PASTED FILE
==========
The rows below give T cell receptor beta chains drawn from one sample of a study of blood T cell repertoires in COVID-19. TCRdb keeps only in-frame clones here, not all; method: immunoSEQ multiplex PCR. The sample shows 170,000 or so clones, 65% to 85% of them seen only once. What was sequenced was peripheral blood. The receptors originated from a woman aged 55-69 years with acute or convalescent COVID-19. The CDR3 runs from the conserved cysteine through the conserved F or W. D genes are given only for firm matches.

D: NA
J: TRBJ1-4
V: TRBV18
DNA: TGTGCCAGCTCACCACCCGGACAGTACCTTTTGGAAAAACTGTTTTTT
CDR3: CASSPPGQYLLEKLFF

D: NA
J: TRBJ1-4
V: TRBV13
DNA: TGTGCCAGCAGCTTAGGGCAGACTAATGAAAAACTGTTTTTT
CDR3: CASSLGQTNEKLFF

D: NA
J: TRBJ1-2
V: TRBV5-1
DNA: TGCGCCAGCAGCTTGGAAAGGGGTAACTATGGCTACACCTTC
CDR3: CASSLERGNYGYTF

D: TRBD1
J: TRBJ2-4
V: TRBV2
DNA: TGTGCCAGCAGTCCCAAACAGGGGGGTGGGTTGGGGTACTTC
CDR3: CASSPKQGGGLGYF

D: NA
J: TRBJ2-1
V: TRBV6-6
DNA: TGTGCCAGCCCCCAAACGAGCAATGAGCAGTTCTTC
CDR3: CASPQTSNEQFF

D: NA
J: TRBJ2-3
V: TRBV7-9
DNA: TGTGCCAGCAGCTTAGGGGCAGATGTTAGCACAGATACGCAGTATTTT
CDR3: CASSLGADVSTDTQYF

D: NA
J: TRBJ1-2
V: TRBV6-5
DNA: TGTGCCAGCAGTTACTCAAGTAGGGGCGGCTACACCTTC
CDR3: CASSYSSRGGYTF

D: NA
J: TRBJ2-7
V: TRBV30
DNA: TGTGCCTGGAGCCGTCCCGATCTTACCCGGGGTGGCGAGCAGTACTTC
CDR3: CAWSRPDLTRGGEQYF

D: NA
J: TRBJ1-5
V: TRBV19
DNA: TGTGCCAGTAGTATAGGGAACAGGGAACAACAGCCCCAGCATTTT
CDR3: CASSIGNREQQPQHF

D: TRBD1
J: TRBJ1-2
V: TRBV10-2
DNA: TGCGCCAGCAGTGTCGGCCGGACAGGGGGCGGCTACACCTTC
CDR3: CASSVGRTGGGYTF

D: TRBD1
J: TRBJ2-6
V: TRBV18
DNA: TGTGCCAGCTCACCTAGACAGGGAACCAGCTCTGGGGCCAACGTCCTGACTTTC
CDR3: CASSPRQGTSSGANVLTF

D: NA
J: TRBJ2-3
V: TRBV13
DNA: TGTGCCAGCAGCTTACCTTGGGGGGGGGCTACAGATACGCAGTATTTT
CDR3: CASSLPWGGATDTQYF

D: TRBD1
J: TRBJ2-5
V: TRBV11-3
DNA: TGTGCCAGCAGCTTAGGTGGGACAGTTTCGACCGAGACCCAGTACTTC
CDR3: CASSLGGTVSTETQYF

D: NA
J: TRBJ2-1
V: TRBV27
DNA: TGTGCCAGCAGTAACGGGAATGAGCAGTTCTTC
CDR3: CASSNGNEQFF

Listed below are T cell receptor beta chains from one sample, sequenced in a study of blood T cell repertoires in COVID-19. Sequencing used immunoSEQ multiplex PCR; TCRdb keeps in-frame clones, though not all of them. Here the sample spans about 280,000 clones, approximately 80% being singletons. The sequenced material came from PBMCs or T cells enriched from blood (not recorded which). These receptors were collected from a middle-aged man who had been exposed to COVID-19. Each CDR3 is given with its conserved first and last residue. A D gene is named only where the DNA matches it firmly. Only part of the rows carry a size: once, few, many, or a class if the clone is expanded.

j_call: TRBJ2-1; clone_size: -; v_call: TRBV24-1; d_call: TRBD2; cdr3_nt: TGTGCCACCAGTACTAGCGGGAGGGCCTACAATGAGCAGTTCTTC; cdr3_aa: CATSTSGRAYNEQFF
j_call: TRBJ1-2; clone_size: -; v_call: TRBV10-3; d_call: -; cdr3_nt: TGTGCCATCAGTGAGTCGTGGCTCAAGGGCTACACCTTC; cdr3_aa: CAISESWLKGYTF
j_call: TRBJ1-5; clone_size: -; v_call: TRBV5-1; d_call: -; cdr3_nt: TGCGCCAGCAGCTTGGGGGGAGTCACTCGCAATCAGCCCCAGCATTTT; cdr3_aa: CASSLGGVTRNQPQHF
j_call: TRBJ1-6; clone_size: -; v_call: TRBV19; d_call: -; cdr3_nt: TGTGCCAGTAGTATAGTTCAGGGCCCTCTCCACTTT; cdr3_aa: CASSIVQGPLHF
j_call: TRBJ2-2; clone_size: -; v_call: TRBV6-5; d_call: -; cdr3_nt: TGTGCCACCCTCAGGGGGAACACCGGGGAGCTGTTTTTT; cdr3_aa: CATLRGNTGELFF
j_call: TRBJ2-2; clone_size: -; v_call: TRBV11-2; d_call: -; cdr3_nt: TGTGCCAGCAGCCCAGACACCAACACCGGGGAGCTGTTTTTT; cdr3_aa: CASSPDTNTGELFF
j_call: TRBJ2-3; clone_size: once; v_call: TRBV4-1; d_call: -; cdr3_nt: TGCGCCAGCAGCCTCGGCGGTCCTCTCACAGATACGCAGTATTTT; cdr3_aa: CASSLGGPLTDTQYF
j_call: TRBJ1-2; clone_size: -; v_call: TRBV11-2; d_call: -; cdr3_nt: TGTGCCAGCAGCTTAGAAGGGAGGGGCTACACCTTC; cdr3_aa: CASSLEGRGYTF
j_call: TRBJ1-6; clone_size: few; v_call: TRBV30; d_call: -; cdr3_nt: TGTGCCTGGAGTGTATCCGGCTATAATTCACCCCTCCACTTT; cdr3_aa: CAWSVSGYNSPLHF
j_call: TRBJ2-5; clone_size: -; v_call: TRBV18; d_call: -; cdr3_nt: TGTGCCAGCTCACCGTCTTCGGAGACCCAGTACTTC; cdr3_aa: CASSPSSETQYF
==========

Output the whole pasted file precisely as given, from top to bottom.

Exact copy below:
The rows below give T cell receptor beta chains drawn from one sample of a study of blood T cell repertoires in COVID-19. TCRdb keeps only in-frame clones here, not all; method: immunoSEQ multiplex PCR. The sample shows 170,000 or so clones, 65% to 85% of them seen only once. What was sequenced was peripheral blood. The receptors originated from a woman aged 55-69 years with acute or convalescent COVID-19. The CDR3 runs from the conserved cysteine through the conserved F or W. D genes are given only for firm matches.

D: NA
J: TRBJ1-4
V: TRBV18
DNA: TGTGCCAGCTCACCACCCGGACAGTACCTTTTGGAAAAACTGTTTTTT
CDR3: CASSPPGQYLLEKLFF

D: NA
J: TRBJ1-4
V: TRBV13
DNA: TGTGCCAGCAGCTTAGGGCAGACTAATGAAAAACTGTTTTTT
CDR3: CASSLGQTNEKLFF

D: NA
J: TRBJ1-2
V: TRBV5-1
DNA: TGCGCCAGCAGCTTGGAAAGGGGTAACTATGGCTACACCTTC
CDR3: CASSLERGNYGYTF

D: TRBD1
J: TRBJ2-4
V: TRBV2
DNA: TGTGCCAGCAGTCCCAAACAGGGGGGTGGGTTGGGGTACTTC
CDR3: CASSPKQGGGLGYF

D: NA
J: TRBJ2-1
V: TRBV6-6
DNA: TGTGCCAGCCCCCAAACGAGCAATGAGCAGTTCTTC
CDR3: CASPQTSNEQFF

D: NA
J: TRBJ2-3
V: TRBV7-9
DNA: TGTGCCAGCAGCTTAGGGGCAGATGTTAGCACAGATACGCAGTATTTT
CDR3: CASSLGADVSTDTQYF

D: NA
J: TRBJ1-2
V: TRBV6-5
DNA: TGTGCCAGCAGTTACTCAAGTAGGGGCGGCTACACCTTC
CDR3: CASSYSSRGGYTF

D: NA
J: TRBJ2-7
V: TRBV30
DNA: TGTGCCTGGAGCCGTCCCGATCTTACCCGGGGTGGCGAGCAGTACTTC
CDR3: CAWSRPDLTRGGEQYF

D: NA
J: TRBJ1-5
V: TRBV19
DNA: TGTGCCAGTAGTATAGGGAACAGGGAACAACAGCCCCAGCATTTT
CDR3: CASSIGNREQQPQHF

D: TRBD1
J: TRBJ1-2
V: TRBV10-2
DNA: TGCGCCAGCAGTGTCGGCCGGACAGGGGGCGGCTACACCTTC
CDR3: CASSVGRTGGGYTF

D: TRBD1
J: TRBJ2-6
V: TRBV18
DNA: TGTGCCAGCTCACCTAGACAGGGAACCAGCTCTGGGGCCAACGTCCTGACTTTC
CDR3: CASSPRQGTSSGANVLTF

D: NA
J: TRBJ2-3
V: TRBV13
DNA: TGTGCCAGCAGCTTACCTTGGGGGGGGGCTACAGATACGCAGTATTTT
CDR3: CASSLPWGGATDTQYF

D: TRBD1
J: TRBJ2-5
V: TRBV11-3
DNA: TGTGCCAGCAGCTTAGGTGGGACAGTTTCGACCGAGACCCAGTACTTC
CDR3: CASSLGGTVSTETQYF

D: NA
J: TRBJ2-1
V: TRBV27
DNA: TGTGCCAGCAGTAACGGGAATGAGCAGTTCTTC
CDR3: CASSNGNEQFF

Listed below are T cell receptor beta chains from one sample, sequenced in a study of blood T cell repertoires in COVID-19. Sequencing used immunoSEQ multiplex PCR; TCRdb keeps in-frame clones, though not all of them. Here the sample spans about 280,000 clones, approximately 80% being singletons. The sequenced material came from PBMCs or T cells enriched from blood (not recorded which). These receptors were collected from a middle-aged man who had been exposed to COVID-19. Each CDR3 is given with its conserved first and last residue. A D gene is named only where the DNA matches it firmly. Only part of the rows carry a size: once, few, many, or a class if the clone is expanded.

j_call: TRBJ2-1; clone_size: -; v_call: TRBV24-1; d_call: TRBD2; cdr3_nt: TGTGCCACCAGTACTAGCGGGAGGGCCTACAATGAGCAGTTCTTC; cdr3_aa: CATSTSGRAYNEQFF
j_call: TRBJ1-2; clone_size: -; v_call: TRBV10-3; d_call: -; cdr3_nt: TGTGCCATCAGTGAGTCGTGGCTCAAGGGCTACACCTTC; cdr3_aa: CAISESWLKGYTF
j_call: TRBJ1-5; clone_size: -; v_call: TRBV5-1; d_call: -; cdr3_nt: TGCGCCAGCAGCTTGGGGGGAGTCACTCGCAATCAGCCCCAGCATTTT; cdr3_aa: CASSLGGVTRNQPQHF
j_call: TRBJ1-6; clone_size: -; v_call: TRBV19; d_call: -; cdr3_nt: TGTGCCAGTAGTATAGTTCAGGGCCCTCTCCACTTT; cdr3_aa: CASSIVQGPLHF
j_call: TRBJ2-2; clone_size: -; v_call: TRBV6-5; d_call: -; cdr3_nt: TGTGCCACCCTCAGGGGGAACACCGGGGAGCTGTTTTTT; cdr3_aa: CATLRGNTGELFF
j_call: TRBJ2-2; clone_size: -; v_call: TRBV11-2; d_call: -; cdr3_nt: TGTGCCAGCAGCCCAGACACCAACACCGGGGAGCTGTTTTTT; cdr3_aa: CASSPDTNTGELFF
j_call: TRBJ2-3; clone_size: once; v_call: TRBV4-1; d_call: -; cdr3_nt: TGCGCCAGCAGCCTCGGCGGTCCTCTCACAGATACGCAGTATTTT; cdr3_aa: CASSLGGPLTDTQYF
j_call: TRBJ1-2; clone_size: -; v_call: TRBV11-2; d_call: -; cdr3_nt: TGTGCCAGCAGCTTAGAAGGGAGGGGCTACACCTTC; cdr3_aa: CASSLEGRGYTF
j_call: TRBJ1-6; clone_size: few; v_call: TRBV30; d_call: -; cdr3_nt: TGTGCCTGGAGTGTATCCGGCTATAATTCACCCCTCCACTTT; cdr3_aa: CAWSVSGYNSPLHF
j_call: TRBJ2-5; clone_size: -; v_call: TRBV18; d_call: -; cdr3_nt: TGTGCCAGCTCACCGTCTTCGGAGACCCAGTACTTC; cdr3_aa: CASSPSSETQYF